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“Listen,” Rabbi Zecher’s Shabbat Awakenings

April 12, 2024 | 4 Nisan 5784

to Shabbat Awakenings, a weekly reflection as we make our way toward Shabbat.

You can listen to it as a podcast here.

This is a story about the difference between listening and hearing. We might hear what someone says, but not actually listen.

In II Kings chapter 5, we meet Na’aman, a warrior Aramean commander. His name meant faithful, but it was an ironic twist since faith is about belief, and belief is about paying attention, and paying attention is about listening.

Na’aman had a big problem. He had leprosy. In those days, there was no cure. But, his wife’s attendant, an Israelite girl who had been brought to Aram as a spoil of the war, listened to Na’aman’s lament and mentioned that there was an Israelite prophet who could heal him. Na’aman went to the King of Aram and told him what he learned from the Israelite girl. The King listened and sent a letter with Na’aman to the King of Israel. When the King of Israel read the letter, and even though it said that Na’aman was there to be cured of leprosy, the King of Israel heard threat in the words and rent his clothes as if in mourning.

But Elisha, the famous healing prophet, heard of the King’s behavior and recognized that it was possible to listen to what Na’aman requested. He told the King,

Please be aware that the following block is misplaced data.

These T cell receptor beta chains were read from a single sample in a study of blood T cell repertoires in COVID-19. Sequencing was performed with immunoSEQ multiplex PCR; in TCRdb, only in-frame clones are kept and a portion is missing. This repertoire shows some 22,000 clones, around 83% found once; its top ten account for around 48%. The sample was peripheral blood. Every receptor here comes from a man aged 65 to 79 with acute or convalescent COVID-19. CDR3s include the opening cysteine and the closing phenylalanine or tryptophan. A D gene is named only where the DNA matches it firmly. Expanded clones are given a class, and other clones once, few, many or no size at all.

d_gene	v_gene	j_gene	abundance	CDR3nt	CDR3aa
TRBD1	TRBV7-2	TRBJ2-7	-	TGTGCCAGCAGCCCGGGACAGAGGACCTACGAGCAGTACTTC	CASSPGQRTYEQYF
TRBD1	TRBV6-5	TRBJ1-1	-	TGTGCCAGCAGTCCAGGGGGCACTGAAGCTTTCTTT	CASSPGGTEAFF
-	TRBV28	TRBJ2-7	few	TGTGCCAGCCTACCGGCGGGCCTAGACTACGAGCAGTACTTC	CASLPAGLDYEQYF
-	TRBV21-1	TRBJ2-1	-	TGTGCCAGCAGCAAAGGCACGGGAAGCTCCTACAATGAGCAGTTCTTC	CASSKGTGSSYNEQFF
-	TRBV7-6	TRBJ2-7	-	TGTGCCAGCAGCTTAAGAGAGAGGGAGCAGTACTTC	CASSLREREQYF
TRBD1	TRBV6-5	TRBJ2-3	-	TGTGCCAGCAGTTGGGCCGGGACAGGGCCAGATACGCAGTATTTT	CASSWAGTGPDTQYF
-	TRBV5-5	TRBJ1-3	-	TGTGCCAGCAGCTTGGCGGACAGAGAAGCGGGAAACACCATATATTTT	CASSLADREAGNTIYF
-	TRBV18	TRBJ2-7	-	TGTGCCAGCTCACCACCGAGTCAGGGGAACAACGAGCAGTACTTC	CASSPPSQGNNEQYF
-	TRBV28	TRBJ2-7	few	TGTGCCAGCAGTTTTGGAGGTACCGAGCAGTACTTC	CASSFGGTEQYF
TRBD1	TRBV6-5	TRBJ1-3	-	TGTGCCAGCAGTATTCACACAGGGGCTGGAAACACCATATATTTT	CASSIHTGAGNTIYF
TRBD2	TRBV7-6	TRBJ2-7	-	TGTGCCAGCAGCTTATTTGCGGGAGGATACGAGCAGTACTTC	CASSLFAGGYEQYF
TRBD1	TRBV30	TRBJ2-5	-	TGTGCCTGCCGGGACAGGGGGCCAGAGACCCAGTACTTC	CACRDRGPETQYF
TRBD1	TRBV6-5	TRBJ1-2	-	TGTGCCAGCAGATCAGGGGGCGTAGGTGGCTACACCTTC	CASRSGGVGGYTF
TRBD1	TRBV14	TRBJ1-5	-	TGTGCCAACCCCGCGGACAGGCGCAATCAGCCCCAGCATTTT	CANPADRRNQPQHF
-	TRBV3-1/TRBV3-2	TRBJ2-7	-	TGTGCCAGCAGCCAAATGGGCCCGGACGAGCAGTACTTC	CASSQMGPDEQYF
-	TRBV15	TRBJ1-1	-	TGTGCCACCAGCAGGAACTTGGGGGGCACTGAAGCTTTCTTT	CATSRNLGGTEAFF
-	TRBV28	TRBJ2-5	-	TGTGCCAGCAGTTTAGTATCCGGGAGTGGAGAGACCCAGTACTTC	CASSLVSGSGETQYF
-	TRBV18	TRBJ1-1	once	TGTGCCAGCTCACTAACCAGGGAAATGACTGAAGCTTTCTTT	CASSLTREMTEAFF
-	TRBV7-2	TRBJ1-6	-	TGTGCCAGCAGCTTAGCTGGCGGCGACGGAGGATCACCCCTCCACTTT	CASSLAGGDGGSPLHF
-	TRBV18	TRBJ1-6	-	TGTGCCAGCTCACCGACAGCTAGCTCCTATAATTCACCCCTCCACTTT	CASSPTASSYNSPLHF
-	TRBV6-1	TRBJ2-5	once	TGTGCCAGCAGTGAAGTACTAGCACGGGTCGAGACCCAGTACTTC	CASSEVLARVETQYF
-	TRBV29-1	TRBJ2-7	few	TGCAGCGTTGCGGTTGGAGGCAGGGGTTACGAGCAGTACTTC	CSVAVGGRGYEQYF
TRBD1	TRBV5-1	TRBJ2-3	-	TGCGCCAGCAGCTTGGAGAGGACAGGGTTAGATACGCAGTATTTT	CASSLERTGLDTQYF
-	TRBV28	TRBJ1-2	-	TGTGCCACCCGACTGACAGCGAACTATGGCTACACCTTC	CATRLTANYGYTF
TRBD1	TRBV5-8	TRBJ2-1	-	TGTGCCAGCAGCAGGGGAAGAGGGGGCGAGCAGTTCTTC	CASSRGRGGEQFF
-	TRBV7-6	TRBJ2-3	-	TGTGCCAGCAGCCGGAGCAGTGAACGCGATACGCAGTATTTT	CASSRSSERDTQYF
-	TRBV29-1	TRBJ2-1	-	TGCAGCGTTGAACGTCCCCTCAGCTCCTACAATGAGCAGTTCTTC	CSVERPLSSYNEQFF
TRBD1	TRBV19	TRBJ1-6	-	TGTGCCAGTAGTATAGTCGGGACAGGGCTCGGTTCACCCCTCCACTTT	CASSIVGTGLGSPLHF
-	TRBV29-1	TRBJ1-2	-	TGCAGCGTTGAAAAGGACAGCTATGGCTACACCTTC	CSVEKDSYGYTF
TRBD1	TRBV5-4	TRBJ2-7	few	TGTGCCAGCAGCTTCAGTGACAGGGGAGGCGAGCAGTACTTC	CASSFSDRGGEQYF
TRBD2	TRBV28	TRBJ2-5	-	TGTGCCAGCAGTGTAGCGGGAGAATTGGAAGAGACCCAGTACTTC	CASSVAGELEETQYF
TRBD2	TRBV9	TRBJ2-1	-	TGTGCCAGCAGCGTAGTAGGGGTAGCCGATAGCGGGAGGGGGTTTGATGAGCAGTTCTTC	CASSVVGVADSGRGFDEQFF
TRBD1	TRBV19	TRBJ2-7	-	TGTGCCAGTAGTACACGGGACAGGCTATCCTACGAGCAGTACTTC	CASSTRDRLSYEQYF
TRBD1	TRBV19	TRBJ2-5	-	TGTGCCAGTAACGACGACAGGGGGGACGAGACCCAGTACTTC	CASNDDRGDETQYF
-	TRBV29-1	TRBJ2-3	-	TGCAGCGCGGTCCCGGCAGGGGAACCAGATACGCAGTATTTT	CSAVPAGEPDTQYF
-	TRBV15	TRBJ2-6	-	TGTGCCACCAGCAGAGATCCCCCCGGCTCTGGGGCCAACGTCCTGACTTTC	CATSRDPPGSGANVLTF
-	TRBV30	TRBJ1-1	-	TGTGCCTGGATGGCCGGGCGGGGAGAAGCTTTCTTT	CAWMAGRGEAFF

“Let him come to me, and he will learn that there is a prophet in Israel.” (5:8).

Na’aman arrived with a full retinue of horses and chariots, waiting to hear the instructions for healing his leprosy. Elisha sent word through a messenger for Na’aman to bathe in the Jordan River seven times and then “his flesh would be restored.” Na’aman was livid. He expected some grand gesture and instead Elisha didn’t even appear. Why bother? Na’aman protested. He had much better rivers in Aram.

The trouble was not that Na’aman didn’t hear what Elisha said but rather that Na’aman didn’t actually listen to the words.

Once again, like the Israelite attendant, a servant pushed him to comply. The servant had clearly listened to the potential of the action and pointed out that if Elisha had told him to do something difficult, would he not have done it.  That is when Na’aman listened and believed what might be possible. Then, he went and immersed in the Jordan River seven times and emerged pure with skin like “a little boy’s”.

The story presents Na’aman as big but not humble enough to listen until someone lesser than he raises him up. The story presents Elisha as a man of God, humble in his ability but great in his strength of character.

We hear so much but do we actually listen? The difference is our willingness to absorb what is said and allow it to enter our heart and mind. Listening prods us to pay attention and discover the humanity of others even as we find it in ourselves. Listening makes us humble. And perhaps, most importantly, perhaps the ability to listen can heal us all.

Shabbat Shalom!

I continue to value the many comments you exchange with me through these Shabbat Awakenings. Share with me what you think here. Your email goes directly to me!

Rabbi Elaine Zecher

This Shabbat at Temple Israel:

  • We come together as a community to celebrate Shabbat at 6:00 p.m., onsite or online. Register to join on Zoom, or log on via Facebook Live, or our website.
  • Riverway gathers at 6:45 p.m. for dinner followed by an 8:00 p.m. service and post-service schmooze.
  • Torah Study gathers onsite or Register to join on Zoom at 9:00 a.m. beginning with a short Shabbat service and Torah reading followed by an engaging study and conversation. All levels and abilities are welcomed!
  • Gather online to say goodbye to Shabbat with a lay-led Havdalah on Zoom at 8:00 p.m.